17. On April 12, 2013, NERC and WECC petitioned the Commission to approve regional Reliability Standard BAL-002-WECC-2 and the associated violation risk factors and violation severity levels, effective date, and implementation plan. The petition also requests retirement of the currently-effective WECC regional Reliability Standard BAL-STD-002-0 and removal of two WECC Regional Definitions, “Non-Spinning Reserve” and “Spinning Reserve,” from the NERC Glossary. The petition states that the proposed WECC regional Reliability Standard is just, reasonable, not unduly discriminatory or preferential, and in the public interest because it satisfies the factors set forth in Order No. 672, which the Commission applies when reviewing a proposed Reliability Standard.[22]

18. NERC states in the petition that the Resource and Demand Balancing (BAL) group of Reliability Standards ensure that resources and demand are balanced to maintain Interconnection frequency within limits. The petition states that the purpose of NERC Reliability Standard BAL-002-1 (Disturbance Control Performance) is to ensure the balancing authority is able to use contingency reserve to balance resources and demand and return Interconnection frequency within defined limits following a Reportable Disturbance. NERC maintains that the purpose of the proposed WECC regional Reliability Standard BAL-002-WECC-2 is to provide a regional Reliability Standard that specifies the quantity and types of contingency reserve required to ensure reliability under normal and abnormal conditions.[23]

19. NERC asserts that the proposed regional Reliability Standard addresses the five issues identified in Order No. 740, which remanded the previously proposed WECC regional Reliability Standard BAL-002-WECC-1. First, the petition explains that proposed regional Reliability Standard BAL-002-WECC-2, Requirement R1, includes a 60-minute restoration period for contingency reserve, which is the same as the currently-effective regional WECC Reliability Standard BAL-STD-002-0.[24]

20. Second, the petition includes two-years of additional data to support the method for calculating minimum contingency reserve proposed in WECC regional Reliability Standard BAL-002-WECC-2, Requirement R1, which is the same as the calculation proposed and accepted by the Commission in the remanded WECC regional Reliability Standard BAL-002-WECC-1.[25]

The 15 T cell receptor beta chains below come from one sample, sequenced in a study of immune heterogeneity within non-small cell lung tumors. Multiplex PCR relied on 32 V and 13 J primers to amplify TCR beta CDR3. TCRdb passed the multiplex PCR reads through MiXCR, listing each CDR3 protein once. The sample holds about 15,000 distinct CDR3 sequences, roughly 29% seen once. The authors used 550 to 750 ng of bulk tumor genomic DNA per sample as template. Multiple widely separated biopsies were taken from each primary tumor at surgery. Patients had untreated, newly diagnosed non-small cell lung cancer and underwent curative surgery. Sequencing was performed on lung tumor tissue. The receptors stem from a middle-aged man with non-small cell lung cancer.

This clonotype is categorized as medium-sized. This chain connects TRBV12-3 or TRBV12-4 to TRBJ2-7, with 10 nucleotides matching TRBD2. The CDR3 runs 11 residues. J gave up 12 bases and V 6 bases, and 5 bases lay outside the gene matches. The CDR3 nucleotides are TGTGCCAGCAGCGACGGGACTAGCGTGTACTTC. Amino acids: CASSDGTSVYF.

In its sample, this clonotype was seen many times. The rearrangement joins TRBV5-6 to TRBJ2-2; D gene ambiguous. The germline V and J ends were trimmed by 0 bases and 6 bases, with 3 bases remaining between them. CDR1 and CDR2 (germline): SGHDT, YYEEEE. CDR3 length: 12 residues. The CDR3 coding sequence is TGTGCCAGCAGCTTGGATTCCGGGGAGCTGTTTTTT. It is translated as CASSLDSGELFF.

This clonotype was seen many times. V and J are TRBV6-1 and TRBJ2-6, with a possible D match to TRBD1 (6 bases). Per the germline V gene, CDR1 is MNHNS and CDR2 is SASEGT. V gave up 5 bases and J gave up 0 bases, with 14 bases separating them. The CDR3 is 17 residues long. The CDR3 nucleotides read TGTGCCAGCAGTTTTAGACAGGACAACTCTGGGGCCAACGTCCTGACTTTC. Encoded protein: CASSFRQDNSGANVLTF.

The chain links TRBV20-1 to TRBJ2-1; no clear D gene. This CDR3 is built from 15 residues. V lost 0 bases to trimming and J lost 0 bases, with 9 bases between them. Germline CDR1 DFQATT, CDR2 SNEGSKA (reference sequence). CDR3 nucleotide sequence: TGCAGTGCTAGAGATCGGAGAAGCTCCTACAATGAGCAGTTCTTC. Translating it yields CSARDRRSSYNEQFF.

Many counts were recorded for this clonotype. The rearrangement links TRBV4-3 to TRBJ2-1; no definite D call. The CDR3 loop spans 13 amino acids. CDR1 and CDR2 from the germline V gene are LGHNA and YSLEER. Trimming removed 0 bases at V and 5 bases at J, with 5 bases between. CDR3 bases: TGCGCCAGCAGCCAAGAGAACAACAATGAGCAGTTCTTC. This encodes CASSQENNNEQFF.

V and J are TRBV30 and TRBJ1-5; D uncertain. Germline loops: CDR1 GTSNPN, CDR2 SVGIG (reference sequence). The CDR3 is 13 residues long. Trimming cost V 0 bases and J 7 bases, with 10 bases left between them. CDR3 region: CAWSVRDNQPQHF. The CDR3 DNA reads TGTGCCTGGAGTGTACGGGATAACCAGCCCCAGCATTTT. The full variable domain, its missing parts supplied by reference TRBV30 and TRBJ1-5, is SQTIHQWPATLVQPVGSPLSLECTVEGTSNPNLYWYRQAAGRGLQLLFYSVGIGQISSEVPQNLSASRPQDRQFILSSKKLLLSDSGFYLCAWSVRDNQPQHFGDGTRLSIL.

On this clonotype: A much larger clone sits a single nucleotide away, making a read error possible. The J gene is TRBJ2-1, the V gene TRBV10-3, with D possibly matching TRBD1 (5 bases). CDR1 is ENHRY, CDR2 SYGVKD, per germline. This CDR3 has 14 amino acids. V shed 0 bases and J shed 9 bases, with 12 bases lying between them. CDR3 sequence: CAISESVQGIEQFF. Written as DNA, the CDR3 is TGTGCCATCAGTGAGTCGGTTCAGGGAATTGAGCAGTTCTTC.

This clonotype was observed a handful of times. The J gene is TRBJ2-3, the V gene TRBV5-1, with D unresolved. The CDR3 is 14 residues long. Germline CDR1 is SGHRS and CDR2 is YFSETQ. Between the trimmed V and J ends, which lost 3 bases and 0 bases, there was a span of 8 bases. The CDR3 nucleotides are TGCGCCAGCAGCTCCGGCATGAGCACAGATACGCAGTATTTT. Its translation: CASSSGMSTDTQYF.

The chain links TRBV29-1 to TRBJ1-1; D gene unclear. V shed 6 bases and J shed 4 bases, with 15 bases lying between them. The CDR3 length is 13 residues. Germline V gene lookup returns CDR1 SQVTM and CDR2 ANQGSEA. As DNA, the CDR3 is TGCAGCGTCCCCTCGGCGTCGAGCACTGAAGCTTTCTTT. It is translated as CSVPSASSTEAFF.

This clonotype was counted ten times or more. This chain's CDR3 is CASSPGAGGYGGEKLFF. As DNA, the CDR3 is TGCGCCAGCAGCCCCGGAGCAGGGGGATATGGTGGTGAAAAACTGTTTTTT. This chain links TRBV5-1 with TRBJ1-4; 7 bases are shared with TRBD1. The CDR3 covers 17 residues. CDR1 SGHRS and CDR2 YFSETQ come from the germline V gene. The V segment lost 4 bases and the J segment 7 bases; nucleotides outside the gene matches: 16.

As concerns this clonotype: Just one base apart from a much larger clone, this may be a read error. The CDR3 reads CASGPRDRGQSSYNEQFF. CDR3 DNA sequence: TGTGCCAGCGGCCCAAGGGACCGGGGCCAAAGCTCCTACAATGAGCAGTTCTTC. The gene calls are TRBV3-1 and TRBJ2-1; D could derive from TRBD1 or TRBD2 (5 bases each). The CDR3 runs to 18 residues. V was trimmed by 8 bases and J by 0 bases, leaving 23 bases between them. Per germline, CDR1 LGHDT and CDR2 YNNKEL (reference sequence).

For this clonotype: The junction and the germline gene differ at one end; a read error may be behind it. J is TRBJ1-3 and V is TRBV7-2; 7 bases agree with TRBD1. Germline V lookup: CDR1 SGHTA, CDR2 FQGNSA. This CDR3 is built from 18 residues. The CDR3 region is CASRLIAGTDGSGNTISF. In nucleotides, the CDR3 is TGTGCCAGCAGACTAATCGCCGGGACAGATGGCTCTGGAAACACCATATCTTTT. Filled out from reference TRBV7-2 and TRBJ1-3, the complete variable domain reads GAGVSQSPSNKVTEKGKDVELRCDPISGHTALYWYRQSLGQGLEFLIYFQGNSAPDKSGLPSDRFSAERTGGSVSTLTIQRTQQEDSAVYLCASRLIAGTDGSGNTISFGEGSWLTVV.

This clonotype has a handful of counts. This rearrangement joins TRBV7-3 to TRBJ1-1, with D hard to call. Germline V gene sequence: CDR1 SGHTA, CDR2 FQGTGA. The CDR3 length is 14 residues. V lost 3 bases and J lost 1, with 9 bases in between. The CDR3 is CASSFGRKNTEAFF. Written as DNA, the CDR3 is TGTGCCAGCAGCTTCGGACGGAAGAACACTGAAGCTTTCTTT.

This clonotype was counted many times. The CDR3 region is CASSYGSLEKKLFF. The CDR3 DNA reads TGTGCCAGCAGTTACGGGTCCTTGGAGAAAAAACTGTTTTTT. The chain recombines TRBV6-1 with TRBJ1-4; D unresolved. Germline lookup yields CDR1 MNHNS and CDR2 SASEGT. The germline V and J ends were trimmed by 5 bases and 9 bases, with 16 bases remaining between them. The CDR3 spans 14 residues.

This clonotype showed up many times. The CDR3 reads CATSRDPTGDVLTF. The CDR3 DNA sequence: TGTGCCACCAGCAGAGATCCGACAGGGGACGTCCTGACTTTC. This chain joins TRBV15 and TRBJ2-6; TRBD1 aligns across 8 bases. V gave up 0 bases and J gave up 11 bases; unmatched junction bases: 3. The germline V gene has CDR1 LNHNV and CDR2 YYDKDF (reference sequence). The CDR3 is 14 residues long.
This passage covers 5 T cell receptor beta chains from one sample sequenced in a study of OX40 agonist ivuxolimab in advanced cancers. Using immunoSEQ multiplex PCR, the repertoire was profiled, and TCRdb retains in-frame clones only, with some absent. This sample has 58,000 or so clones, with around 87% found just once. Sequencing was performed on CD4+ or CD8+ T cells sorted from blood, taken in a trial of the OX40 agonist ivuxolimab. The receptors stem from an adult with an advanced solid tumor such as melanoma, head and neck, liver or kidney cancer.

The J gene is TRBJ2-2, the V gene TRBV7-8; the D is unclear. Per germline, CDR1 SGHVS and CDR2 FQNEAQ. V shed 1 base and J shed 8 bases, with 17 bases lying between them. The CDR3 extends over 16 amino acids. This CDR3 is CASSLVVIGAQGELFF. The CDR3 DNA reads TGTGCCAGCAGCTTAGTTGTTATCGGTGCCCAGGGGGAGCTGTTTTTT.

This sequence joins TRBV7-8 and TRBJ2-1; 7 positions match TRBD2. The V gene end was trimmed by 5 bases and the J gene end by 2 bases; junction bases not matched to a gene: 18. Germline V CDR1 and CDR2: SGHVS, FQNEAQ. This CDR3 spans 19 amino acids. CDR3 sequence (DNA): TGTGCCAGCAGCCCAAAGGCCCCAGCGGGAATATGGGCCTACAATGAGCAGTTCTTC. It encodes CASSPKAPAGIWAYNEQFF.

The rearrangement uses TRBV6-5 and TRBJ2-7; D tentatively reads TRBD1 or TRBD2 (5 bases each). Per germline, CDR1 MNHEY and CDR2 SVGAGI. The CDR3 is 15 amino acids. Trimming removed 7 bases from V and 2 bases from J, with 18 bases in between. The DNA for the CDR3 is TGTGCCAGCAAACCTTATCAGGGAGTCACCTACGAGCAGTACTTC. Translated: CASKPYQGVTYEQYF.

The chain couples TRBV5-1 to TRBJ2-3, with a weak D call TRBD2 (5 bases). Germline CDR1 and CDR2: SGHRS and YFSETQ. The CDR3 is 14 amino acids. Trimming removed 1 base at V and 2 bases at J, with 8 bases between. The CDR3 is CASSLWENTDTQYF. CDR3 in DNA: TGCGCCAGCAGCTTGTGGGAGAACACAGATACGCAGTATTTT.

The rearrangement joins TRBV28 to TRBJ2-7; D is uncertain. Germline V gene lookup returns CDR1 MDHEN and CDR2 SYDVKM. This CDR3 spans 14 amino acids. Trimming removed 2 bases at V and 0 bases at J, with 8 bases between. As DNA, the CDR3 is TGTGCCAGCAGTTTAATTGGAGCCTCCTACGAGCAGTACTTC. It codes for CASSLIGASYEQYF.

21. Third, the petition states that the proposed WECC regional Reliability Standard BAL-002-WECC-2, Requirement R1, was modified to clarify that balancing authorities and reserve sharing groups within WECC are subject to the same restrictions regarding the use of firm load for contingency reserve as balancing authorities elsewhere operating under the NERC Reliability Standards. NERC indicates that it has clarified the connection to the Energy Emergency Level 3 by incorporating language from Reliability Standard EOP-002-2.1, Attachment 1, Section B, into WECC regional Reliability Standard BAL-002-WECC-2, Requirement R1.[26]

22. Fourth, according to the petition, WECC regional Reliability Standard BAL-002-WECC-2, Requirement R1 was modified to explicitly provide that demand-side management technically capable of providing the service may be used as a resource for contingency reserve.[27]

23. Fifth, the petition states that WECC regional Reliability Standard BAL-002-WECC-2 replaces the term “net generation” with the phrase “generating energy values average over each Clock Hour.” The petition notes that the regional Reliability Standard also includes a reference to Opinion No. 464, which addresses the issue of behind-the-meter generation, in response to comments raised in the Order No. 740 rulemaking.[28] The petition also states that WECC regional Reliability Standard BAL-002-WECC-2 allows for impacted balancing authorities and reserve sharing groups to enter into transactions to provide contingency reserve for another balancing authority or procure contingency reserve from another balancing authority to more equitably allocate generation for purposes of the reserve calculation. The petition further states that the NERC Functional Model, Version 5, more closely aligns the tasks in the WECC regional Reliability Standard BAL-002-WECC-2 with balancing authorities than to generator operators.[29]